Should I include or exclude *.bs.js files in git?


This is a pretty common question in Discord chat and I hate to answer it everytime so let’s me type it once and refer to it later.

Should I?


If you’re in the process in introducing ReasonML/Bucklescript into an existing Javascript/Typescript/Flow codebase and you don’t want to change your build process. Everyone who’s not working with ReasonML shouldn’t notice a thing.

The downside of this approach is git conflicts. It’s a real pain.


  • You’re starting a project from scratch with ReasonML.
  • You let everyone working on the project know about it. They must install bs-platform for compiling .re files to *.bs.js

If I’m releasing a library for ReasonML consumers, should I?

Exclude it please.

cc @chenglou Please make this a wiki so others could edit it.


In my company I just added one step to build process - ‘npm run build-reason’. It builds all *.bs.js files, which are later imported by ‘normal’ TS/JS application, without even knowing they come from ReasonML code. This build step takes a second, so no one noticed it.

Also, if you exclude bs.js from git, and add a tiny build step ‘npm run build-reason’, you will never forget to commit *.re files together with updated *.bs.js files! In other cases you might update *.re files but forget to build and commit *.bs.js files :frowning:


This is what I’m talking about in include section. and IHMO, the best time to run the script is on git-hooks. This ensures *.bs.js files are always in sync with *.re code.

husky is an amazing tool for introducing git hooks into your codebase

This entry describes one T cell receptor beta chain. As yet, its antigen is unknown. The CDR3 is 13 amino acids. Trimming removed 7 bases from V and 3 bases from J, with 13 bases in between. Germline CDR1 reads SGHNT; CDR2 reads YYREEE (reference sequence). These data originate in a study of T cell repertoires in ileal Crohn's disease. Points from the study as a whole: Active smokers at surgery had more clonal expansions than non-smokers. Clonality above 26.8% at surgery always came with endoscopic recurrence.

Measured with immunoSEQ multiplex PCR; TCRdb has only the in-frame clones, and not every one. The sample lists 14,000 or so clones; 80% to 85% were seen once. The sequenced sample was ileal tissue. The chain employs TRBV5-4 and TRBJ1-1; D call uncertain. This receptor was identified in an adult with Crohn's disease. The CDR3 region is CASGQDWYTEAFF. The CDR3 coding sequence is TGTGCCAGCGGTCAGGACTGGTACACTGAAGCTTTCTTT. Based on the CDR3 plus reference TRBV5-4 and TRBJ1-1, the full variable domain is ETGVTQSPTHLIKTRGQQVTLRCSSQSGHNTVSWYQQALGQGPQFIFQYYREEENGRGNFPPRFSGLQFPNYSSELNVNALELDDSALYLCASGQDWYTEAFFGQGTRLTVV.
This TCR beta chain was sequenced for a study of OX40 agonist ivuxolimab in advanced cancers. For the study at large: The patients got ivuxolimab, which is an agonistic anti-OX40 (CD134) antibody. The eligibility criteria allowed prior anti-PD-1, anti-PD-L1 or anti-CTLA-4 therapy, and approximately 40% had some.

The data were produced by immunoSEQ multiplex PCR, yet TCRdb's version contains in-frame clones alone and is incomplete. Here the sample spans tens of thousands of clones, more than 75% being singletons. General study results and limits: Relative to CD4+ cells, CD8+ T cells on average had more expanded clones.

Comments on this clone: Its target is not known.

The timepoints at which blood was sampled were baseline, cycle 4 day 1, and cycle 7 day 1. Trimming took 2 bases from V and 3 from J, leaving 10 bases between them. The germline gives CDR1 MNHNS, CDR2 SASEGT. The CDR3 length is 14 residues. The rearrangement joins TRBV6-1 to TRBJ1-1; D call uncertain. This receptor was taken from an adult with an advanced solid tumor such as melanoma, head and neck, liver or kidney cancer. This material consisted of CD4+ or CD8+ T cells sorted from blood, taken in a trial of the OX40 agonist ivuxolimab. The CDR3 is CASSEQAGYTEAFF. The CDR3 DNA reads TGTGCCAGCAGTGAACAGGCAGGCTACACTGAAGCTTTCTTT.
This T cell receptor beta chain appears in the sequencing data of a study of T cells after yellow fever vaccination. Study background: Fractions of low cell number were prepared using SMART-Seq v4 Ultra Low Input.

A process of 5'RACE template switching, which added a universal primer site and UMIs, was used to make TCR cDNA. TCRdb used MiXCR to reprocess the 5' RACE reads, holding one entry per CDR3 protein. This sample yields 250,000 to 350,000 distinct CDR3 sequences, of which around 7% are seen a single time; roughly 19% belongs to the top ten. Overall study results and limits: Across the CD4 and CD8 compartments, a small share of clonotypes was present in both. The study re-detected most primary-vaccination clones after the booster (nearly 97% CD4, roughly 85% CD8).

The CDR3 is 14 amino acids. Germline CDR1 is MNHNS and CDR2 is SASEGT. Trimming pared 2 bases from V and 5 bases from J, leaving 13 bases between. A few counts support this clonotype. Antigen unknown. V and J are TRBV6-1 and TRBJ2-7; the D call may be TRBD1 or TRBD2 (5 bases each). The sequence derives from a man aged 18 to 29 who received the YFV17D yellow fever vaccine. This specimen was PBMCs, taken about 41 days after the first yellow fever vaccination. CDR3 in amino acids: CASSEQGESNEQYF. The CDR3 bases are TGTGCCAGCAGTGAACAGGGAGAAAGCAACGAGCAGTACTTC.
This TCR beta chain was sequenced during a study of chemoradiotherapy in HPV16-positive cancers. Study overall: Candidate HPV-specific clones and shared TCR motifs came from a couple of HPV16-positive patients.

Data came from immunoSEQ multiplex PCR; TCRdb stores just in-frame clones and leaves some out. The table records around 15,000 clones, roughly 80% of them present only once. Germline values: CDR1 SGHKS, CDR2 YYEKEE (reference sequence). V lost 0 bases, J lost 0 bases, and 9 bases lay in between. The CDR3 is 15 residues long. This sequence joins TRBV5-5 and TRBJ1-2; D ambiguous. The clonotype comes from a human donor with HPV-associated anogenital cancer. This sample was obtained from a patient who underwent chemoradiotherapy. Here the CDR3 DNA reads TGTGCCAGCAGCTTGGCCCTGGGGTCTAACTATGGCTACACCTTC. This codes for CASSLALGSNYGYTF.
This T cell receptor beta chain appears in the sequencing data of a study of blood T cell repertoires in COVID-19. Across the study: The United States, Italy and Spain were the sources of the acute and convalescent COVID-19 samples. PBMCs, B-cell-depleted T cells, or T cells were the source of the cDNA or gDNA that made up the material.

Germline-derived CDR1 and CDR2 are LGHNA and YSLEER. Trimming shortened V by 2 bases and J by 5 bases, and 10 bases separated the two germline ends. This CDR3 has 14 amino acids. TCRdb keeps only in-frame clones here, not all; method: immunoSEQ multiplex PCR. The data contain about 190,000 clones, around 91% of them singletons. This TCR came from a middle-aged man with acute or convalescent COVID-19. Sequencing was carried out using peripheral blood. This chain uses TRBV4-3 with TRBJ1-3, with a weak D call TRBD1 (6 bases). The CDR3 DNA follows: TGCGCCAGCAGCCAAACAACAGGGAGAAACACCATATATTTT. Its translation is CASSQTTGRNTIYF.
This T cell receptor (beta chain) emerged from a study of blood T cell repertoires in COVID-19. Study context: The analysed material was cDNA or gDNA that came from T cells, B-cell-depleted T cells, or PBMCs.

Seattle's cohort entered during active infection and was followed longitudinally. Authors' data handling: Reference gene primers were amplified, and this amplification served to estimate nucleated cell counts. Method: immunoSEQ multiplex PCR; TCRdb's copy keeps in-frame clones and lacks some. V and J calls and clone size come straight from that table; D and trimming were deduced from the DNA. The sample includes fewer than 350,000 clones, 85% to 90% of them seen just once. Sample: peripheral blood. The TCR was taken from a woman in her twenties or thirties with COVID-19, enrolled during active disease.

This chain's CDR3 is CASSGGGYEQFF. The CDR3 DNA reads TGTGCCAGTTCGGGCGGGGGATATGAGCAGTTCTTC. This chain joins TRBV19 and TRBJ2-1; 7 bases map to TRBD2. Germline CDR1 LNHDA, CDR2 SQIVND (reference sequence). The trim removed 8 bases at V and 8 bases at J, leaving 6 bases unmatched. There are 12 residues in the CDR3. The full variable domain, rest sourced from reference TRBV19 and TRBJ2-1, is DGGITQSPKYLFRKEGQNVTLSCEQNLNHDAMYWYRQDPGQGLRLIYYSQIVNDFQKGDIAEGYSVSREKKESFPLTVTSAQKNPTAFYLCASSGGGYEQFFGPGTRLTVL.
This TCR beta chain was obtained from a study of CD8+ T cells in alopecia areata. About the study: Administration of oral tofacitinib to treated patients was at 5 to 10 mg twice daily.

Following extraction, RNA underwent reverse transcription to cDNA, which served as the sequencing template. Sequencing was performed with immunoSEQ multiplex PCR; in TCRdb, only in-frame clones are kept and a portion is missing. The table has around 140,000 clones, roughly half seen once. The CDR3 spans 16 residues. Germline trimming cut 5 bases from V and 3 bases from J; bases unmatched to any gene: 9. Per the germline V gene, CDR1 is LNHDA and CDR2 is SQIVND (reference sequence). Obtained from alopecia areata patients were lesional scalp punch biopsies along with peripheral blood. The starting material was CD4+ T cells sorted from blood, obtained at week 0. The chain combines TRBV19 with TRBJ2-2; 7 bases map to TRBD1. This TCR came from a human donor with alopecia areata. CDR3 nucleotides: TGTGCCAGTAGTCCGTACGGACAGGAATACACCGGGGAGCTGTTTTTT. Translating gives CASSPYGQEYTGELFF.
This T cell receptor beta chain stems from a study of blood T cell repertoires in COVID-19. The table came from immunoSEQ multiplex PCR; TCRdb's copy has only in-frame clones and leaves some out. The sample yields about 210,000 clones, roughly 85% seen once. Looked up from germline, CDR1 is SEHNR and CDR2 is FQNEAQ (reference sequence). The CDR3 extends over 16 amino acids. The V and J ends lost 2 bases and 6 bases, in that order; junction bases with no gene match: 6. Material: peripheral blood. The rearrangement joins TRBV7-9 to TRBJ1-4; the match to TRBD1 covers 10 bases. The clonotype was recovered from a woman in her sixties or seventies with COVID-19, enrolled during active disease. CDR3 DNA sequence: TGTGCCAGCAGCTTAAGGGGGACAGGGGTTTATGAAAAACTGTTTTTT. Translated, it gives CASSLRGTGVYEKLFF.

Made into a wiki. When this is mature, let’s upstream it into or something. Such thing should be part of the official docs!


This is an interesting question. I think there is an argument to be made that even if a package is only consumed from Reason/Bucklescript that being able to easily see diffs of the generated javascript aids in code review. One could check generated js into git but exclude it from the published package with .npmignore. Reason-React commits and publishes its generated js, for example. I have been doing the same with packages I maintain.

On a side note, I wish bsb had a flag to skip dead code elimination so we wouldn’t have to write code that uses all of our bindings just to see if it generates correct-looking js.


I’ve learnt to trust bsb completely. I never look into bs.js files. I only do that when I think there is a bug in the bindings


I second this. I haven’t looked at a *.bs.js file in months.


I, too, don’t actually read the generated files much nowadays. Doesn’t help much that ReasonReact’s output is rather bad. Though I do think it’s an invaluable tool for newcomers, and a workflow that we, as folks who have been using Reason for a while, don’t encounter enough, since our our codebase likely overcame the initial interop period.

So it depends on the condition of your company’s codebase, etc.


For just being able to see how a given change affects the compiled output I think tooling can help. If you snapshot (but don’t commit) the JS artifacts on your master branch, then you can run a quick diff of the changes on the feature branch. Maybe even add that to the scripts in your package.json. Then you get all the benefits of being able to see the changes without creating a bunch of noise in commits and further complicating merge conflicts. I think I’ll give this setup a try, actually.